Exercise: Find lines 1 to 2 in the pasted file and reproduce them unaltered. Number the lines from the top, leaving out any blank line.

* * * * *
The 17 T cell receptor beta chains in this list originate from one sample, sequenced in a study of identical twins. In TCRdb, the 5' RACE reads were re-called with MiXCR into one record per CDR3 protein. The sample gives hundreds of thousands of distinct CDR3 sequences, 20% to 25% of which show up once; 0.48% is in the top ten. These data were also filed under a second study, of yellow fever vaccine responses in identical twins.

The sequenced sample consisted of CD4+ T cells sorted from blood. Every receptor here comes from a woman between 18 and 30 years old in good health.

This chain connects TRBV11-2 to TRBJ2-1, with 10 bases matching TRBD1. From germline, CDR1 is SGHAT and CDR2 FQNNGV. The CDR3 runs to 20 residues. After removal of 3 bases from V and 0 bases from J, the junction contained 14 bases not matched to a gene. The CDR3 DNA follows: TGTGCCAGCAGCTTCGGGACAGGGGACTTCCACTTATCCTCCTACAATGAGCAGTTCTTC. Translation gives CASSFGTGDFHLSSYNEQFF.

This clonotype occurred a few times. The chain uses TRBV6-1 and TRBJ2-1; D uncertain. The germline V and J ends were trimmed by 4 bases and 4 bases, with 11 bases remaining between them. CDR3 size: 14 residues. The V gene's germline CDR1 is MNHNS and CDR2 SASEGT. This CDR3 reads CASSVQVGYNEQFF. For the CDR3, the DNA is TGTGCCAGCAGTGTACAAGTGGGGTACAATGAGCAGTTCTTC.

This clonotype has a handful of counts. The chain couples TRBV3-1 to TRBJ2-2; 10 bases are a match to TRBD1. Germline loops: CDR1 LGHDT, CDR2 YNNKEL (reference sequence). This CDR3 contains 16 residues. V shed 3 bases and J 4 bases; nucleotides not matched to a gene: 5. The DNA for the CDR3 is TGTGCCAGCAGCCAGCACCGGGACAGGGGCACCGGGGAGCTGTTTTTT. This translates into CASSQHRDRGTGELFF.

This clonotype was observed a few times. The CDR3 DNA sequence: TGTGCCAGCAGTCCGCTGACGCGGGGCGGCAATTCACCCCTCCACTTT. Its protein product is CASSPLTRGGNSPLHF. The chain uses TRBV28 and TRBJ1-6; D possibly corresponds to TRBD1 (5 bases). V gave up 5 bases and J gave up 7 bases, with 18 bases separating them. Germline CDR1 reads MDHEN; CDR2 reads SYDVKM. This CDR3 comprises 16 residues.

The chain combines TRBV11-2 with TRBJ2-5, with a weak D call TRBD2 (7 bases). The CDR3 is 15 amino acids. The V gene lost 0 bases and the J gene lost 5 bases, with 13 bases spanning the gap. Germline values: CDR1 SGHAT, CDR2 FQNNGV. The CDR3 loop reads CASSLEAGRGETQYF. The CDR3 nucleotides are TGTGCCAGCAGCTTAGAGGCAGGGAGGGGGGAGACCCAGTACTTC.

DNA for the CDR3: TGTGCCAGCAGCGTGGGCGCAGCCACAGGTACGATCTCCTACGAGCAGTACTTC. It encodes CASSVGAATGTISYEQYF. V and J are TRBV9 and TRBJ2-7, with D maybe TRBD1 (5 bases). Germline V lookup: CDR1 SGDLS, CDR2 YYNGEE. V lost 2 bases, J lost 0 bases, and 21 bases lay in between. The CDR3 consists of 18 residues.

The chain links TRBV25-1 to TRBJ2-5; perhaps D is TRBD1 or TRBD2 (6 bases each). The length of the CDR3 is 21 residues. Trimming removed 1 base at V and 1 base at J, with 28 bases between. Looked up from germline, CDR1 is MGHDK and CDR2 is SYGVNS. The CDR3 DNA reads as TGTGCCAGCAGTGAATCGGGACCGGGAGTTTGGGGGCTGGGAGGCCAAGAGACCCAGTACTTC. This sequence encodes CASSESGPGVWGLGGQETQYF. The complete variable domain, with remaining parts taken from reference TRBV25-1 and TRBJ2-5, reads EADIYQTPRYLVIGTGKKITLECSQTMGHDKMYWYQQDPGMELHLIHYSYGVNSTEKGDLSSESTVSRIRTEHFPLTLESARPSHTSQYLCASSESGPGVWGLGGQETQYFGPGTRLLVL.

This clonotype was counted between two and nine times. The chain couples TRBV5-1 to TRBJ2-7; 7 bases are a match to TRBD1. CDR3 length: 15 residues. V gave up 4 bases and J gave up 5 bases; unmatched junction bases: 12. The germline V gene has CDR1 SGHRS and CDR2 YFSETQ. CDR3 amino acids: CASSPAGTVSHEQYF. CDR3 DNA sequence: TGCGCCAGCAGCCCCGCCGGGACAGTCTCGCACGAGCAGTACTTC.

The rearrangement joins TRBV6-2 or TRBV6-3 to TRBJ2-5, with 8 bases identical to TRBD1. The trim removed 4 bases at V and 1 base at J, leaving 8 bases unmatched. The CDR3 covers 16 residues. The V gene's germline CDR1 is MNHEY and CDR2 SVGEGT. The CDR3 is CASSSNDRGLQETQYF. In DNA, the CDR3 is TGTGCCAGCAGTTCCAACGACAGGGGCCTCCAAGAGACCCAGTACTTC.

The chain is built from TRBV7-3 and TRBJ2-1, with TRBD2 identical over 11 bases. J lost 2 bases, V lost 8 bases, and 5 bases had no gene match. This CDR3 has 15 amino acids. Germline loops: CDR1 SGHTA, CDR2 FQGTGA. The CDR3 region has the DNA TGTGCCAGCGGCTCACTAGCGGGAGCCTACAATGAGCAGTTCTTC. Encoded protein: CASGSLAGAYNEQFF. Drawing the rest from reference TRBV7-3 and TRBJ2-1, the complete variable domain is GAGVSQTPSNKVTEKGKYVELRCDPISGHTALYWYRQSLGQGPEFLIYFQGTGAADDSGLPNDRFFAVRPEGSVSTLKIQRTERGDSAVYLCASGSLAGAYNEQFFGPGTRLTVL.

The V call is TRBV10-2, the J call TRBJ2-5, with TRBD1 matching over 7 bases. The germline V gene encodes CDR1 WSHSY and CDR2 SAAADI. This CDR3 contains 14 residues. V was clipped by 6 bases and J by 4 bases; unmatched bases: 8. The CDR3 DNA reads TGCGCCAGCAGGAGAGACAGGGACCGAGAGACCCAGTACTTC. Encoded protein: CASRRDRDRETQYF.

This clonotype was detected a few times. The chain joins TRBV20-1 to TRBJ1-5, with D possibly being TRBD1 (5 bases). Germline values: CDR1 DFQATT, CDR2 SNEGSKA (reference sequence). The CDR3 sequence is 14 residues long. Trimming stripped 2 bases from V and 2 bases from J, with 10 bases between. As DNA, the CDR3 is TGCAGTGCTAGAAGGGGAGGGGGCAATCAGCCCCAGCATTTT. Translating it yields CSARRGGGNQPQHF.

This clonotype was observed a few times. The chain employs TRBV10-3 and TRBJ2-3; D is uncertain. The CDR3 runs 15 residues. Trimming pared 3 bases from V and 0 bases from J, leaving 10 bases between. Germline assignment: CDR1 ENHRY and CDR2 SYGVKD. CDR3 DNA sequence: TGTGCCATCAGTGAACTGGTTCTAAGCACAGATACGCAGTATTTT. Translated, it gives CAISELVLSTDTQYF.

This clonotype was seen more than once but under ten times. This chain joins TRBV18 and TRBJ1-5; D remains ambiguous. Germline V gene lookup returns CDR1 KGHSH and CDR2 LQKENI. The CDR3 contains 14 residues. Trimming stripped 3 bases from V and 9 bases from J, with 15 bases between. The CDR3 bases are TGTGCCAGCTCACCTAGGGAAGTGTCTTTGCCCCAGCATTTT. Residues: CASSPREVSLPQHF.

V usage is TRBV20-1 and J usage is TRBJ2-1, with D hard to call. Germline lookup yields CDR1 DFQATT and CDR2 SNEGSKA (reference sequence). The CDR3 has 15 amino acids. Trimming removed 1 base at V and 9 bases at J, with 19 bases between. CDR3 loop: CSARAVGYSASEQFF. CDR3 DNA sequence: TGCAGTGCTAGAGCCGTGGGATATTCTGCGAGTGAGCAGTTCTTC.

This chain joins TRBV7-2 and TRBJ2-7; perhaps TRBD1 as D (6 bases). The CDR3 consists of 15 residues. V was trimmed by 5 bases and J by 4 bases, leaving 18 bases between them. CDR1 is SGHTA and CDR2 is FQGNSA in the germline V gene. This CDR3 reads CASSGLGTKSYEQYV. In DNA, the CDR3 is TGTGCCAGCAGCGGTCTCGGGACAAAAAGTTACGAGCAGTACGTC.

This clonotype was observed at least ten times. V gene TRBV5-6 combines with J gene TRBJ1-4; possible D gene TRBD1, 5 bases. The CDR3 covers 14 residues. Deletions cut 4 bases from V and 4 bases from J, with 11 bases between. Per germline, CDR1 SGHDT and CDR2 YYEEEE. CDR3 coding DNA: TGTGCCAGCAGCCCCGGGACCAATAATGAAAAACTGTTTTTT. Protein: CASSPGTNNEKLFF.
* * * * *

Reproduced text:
The 17 T cell receptor beta chains in this list originate from one sample, sequenced in a study of identical twins. In TCRdb, the 5' RACE reads were re-called with MiXCR into one record per CDR3 protein. The sample gives hundreds of thousands of distinct CDR3 sequences, 20% to 25% of which show up once; 0.48% is in the top ten. These data were also filed under a second study, of yellow fever vaccine responses in identical twins.

The sequenced sample consisted of CD4+ T cells sorted from blood. Every receptor here comes from a woman between 18 and 30 years old in good health.